In 1959, during a lecture at Caltech, the physicist Richard Feynman asked the following question: Is it possible to write the 24 volumes of the Encyclopedia Britannica on the head of a pin? For this to happen, we would have to write each letter of the encyclopedia in a space 1000 times smaller than the thickness of a human hair. Today, 62 years later, we have not only managed to solve the challenge posed by Feynman, but we have already developed technology to write at the atomic level, which surpasses the scale that Feynman was talking about.
This technology that spans the scale between 1 nanometer, which represents a billionth of a unit, and 100 nanometers, is called nanotechnology. And although nanotechnology is still a relatively new area, it is already possible to demonstrate that it will have a tremendous impact on the energy sector, in particular on the development of batteries.
This idea of associating nanotechnology with batteries is perhaps difficult to imagine, given the still considerable size of the batteries that are currently used. However, the work performed by batteries, whether the cathode, anode, or electrolyte, is governed by mechanisms that manifest themselves at these atomic/nanoscales. Thus, if we want to understand and develop the new generations of batteries, knowledge at these scales is essential.
In addition, nanotechnology will play a very important role in the development of sensors, as well as advanced materials, which will foster better battery performance (greater durability, more energy by volume, and by weight) at lower cost.
In particular and with regard to sensors, nanotechnology will reduce the environmental impact of extracting the minerals needed for the production of batteries, through the development of sensors for monitoring gases in mines and adjacent areas, as well as the introduction of sensors for water and soil monitoring in these locations.
On the other hand, in order for the entire battery management system to be able to make decisions in real-time, based on the accuracy and quality of the sensor data it obtains from each cell or module, intelligent sensors are required in the battery cells, which are capable of monitoring the temperature, pressure, emitted gases and chemical reactions. These sensors are manufactured by nanotechnology.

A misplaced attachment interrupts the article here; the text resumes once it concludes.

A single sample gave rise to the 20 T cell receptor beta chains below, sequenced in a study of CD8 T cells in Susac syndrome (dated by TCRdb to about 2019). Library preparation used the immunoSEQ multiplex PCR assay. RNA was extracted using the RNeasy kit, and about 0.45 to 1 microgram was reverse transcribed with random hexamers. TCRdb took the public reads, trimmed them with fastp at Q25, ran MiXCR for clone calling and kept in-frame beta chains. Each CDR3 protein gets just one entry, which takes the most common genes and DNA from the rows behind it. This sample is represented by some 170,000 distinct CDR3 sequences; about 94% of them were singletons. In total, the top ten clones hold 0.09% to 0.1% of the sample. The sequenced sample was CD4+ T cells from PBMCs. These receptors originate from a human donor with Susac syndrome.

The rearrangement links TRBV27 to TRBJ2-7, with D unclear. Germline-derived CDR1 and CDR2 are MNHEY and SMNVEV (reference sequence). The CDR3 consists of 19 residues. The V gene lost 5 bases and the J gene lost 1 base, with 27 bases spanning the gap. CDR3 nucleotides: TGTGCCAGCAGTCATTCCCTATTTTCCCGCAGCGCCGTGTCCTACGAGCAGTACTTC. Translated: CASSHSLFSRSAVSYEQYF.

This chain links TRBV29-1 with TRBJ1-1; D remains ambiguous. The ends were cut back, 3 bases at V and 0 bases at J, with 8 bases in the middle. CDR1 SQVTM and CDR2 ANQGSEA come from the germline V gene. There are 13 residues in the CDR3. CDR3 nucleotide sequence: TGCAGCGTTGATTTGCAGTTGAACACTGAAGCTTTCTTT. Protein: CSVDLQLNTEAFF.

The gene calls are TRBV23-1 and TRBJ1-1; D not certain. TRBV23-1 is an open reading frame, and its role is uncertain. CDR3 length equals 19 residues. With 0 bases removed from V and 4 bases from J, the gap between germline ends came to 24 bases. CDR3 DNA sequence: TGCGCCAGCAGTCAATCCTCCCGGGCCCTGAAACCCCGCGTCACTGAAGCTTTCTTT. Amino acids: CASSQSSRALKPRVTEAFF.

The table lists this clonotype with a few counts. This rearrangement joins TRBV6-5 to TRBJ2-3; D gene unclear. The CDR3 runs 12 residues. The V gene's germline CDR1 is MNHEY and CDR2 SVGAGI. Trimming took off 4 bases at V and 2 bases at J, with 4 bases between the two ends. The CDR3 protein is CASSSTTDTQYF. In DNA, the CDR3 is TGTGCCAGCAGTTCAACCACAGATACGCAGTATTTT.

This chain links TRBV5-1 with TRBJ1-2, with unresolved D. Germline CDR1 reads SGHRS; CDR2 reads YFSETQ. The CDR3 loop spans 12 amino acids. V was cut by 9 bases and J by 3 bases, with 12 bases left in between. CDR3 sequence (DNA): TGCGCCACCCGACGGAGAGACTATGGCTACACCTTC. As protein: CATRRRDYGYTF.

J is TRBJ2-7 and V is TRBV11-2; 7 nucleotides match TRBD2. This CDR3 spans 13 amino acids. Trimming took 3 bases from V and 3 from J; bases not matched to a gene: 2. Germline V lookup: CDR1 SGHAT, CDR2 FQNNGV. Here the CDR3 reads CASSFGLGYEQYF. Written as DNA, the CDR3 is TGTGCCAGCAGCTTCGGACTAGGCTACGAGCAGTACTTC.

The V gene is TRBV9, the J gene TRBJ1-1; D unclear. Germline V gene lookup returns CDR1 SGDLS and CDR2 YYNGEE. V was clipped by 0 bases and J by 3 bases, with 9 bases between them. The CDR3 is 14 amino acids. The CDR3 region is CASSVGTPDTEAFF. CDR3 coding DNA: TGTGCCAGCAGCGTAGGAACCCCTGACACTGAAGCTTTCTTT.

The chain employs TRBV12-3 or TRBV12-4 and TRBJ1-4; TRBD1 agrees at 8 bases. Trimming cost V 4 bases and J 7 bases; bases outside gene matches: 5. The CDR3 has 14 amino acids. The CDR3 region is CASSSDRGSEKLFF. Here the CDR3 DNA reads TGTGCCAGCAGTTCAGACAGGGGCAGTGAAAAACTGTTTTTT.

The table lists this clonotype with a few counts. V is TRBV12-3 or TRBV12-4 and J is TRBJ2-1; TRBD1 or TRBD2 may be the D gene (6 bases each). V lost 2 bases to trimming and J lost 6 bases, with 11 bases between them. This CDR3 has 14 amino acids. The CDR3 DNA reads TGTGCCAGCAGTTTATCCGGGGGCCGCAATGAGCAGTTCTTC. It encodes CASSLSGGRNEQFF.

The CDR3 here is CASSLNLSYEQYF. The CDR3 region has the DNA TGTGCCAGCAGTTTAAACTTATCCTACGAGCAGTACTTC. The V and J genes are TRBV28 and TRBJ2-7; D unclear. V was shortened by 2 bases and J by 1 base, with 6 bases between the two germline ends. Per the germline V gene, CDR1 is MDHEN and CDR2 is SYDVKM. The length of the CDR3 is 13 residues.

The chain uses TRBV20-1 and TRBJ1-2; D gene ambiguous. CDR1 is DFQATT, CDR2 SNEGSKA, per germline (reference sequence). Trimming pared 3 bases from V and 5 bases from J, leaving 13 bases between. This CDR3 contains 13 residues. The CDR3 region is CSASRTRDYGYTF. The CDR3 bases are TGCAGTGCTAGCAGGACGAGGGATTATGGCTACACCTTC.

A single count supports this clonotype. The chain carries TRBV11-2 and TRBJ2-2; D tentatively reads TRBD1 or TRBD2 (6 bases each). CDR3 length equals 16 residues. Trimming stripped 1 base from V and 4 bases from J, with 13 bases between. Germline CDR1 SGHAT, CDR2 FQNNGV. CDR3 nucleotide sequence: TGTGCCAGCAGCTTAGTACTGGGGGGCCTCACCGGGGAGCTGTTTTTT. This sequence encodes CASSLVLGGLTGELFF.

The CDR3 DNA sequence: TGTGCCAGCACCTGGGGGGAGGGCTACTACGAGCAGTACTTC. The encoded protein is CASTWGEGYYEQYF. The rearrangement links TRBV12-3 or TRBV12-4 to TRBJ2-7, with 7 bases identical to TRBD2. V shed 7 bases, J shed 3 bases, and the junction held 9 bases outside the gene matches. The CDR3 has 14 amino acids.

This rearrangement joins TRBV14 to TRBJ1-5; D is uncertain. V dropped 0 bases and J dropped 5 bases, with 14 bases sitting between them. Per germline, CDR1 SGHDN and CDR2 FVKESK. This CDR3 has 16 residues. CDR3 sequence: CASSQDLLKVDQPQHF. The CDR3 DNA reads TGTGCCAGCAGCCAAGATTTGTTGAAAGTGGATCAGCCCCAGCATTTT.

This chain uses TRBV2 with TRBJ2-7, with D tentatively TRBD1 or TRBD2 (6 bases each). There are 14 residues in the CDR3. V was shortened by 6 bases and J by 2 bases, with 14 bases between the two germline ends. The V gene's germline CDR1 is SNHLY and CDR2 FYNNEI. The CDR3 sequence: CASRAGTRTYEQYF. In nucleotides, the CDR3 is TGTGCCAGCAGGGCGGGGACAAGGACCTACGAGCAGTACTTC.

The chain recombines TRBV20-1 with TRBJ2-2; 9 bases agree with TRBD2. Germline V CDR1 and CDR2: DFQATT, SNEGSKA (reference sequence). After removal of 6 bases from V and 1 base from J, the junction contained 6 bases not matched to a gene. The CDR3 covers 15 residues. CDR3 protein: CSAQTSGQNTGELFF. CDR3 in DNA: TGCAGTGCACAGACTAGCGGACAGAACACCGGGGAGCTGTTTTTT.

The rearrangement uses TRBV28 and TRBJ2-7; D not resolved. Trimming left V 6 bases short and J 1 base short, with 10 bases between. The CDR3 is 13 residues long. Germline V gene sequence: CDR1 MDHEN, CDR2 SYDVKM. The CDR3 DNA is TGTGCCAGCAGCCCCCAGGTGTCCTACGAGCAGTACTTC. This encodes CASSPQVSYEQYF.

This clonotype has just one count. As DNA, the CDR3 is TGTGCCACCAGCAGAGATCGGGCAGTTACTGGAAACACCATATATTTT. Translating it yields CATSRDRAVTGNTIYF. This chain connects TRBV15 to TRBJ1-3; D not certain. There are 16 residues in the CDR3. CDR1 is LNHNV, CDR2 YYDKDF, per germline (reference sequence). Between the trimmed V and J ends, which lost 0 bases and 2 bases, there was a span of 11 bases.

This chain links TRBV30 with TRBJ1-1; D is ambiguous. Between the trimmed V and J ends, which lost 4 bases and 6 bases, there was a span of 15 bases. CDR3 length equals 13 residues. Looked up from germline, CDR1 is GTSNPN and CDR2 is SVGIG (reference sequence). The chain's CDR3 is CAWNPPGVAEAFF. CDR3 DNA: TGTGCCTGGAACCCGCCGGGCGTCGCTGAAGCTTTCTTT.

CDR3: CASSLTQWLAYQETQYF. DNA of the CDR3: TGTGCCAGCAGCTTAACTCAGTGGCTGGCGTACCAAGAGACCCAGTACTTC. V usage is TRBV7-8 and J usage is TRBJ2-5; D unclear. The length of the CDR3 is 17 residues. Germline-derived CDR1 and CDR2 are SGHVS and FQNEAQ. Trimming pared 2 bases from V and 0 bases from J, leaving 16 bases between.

With regard to advanced materials, these will allow the selective recovery of metals from water for recycling, selective removal of compounds during the ore extraction process, the manufacture of low cost and high-efficiency anodes, electrolytes and cathodes, as well as recovery and recycling of raw materials, such as lithium, copper, cobalt and nickel.
Additionally, nanotechnology will allow the production of battery thin films, which will make possible the integration of batteries into electronic circuits. This technology will have a very significant impact on the digitalization of the economy.
In short, for the first time in human history, nanotechnology will serve as the link between the digital world and the physical world, as these two worlds communicate with each other at the nanoscale.
Autors: Paulo Ferreira is currently the Head of the Advanced Electron Microscopy, Imaging and Spectroscopy Center and the Leader of the Atomic Structure-Composition of Materials Group at the International Iberian Nanotechnology Laboratory (INL), Portugal. He is also a Full Professor in the Department of Mechanical Engineering at IST, University of Lisbon, Portugal and an Adjunct Professor, Robert & Jane Mitchell Endowed Faculty Fellowship in Engineering in the Materials Science and Engineering Program at the University of Texas at Austin, USA.